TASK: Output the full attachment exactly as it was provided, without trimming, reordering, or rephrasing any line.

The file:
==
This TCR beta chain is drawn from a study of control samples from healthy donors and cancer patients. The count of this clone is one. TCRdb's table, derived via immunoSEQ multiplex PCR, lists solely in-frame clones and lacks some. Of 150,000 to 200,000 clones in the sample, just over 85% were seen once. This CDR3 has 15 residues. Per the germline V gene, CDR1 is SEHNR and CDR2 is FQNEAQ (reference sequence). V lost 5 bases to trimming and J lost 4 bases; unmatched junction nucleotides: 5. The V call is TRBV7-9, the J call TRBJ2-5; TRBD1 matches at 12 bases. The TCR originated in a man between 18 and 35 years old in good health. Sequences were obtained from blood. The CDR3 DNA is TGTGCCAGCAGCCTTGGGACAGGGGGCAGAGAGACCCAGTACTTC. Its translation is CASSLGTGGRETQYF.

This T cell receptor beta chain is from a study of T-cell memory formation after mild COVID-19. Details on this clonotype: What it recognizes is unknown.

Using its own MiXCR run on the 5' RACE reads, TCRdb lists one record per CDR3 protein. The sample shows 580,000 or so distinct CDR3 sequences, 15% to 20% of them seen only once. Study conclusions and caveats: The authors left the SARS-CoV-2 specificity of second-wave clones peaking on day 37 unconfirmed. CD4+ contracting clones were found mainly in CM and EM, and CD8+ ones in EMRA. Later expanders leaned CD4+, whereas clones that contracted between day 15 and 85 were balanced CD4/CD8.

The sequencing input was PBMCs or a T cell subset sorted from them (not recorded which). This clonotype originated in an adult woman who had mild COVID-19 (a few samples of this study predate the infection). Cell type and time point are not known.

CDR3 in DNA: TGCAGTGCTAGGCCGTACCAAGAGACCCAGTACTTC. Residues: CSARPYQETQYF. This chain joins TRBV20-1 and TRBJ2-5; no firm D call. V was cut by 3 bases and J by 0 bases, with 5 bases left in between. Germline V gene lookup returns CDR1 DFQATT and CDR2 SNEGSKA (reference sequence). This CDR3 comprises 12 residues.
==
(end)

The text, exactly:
This TCR beta chain is drawn from a study of control samples from healthy donors and cancer patients. The count of this clone is one. TCRdb's table, derived via immunoSEQ multiplex PCR, lists solely in-frame clones and lacks some. Of 150,000 to 200,000 clones in the sample, just over 85% were seen once. This CDR3 has 15 residues. Per the germline V gene, CDR1 is SEHNR and CDR2 is FQNEAQ (reference sequence). V lost 5 bases to trimming and J lost 4 bases; unmatched junction nucleotides: 5. The V call is TRBV7-9, the J call TRBJ2-5; TRBD1 matches at 12 bases. The TCR originated in a man between 18 and 35 years old in good health. Sequences were obtained from blood. The CDR3 DNA is TGTGCCAGCAGCCTTGGGACAGGGGGCAGAGAGACCCAGTACTTC. Its translation is CASSLGTGGRETQYF.

This T cell receptor beta chain is from a study of T-cell memory formation after mild COVID-19. Details on this clonotype: What it recognizes is unknown.

Using its own MiXCR run on the 5' RACE reads, TCRdb lists one record per CDR3 protein. The sample shows 580,000 or so distinct CDR3 sequences, 15% to 20% of them seen only once. Study conclusions and caveats: The authors left the SARS-CoV-2 specificity of second-wave clones peaking on day 37 unconfirmed. CD4+ contracting clones were found mainly in CM and EM, and CD8+ ones in EMRA. Later expanders leaned CD4+, whereas clones that contracted between day 15 and 85 were balanced CD4/CD8.

The sequencing input was PBMCs or a T cell subset sorted from them (not recorded which). This clonotype originated in an adult woman who had mild COVID-19 (a few samples of this study predate the infection). Cell type and time point are not known.

CDR3 in DNA: TGCAGTGCTAGGCCGTACCAAGAGACCCAGTACTTC. Residues: CSARPYQETQYF. This chain joins TRBV20-1 and TRBJ2-5; no firm D call. V was cut by 3 bases and J by 0 bases, with 5 bases left in between. Germline V gene lookup returns CDR1 DFQATT and CDR2 SNEGSKA (reference sequence). This CDR3 comprises 12 residues.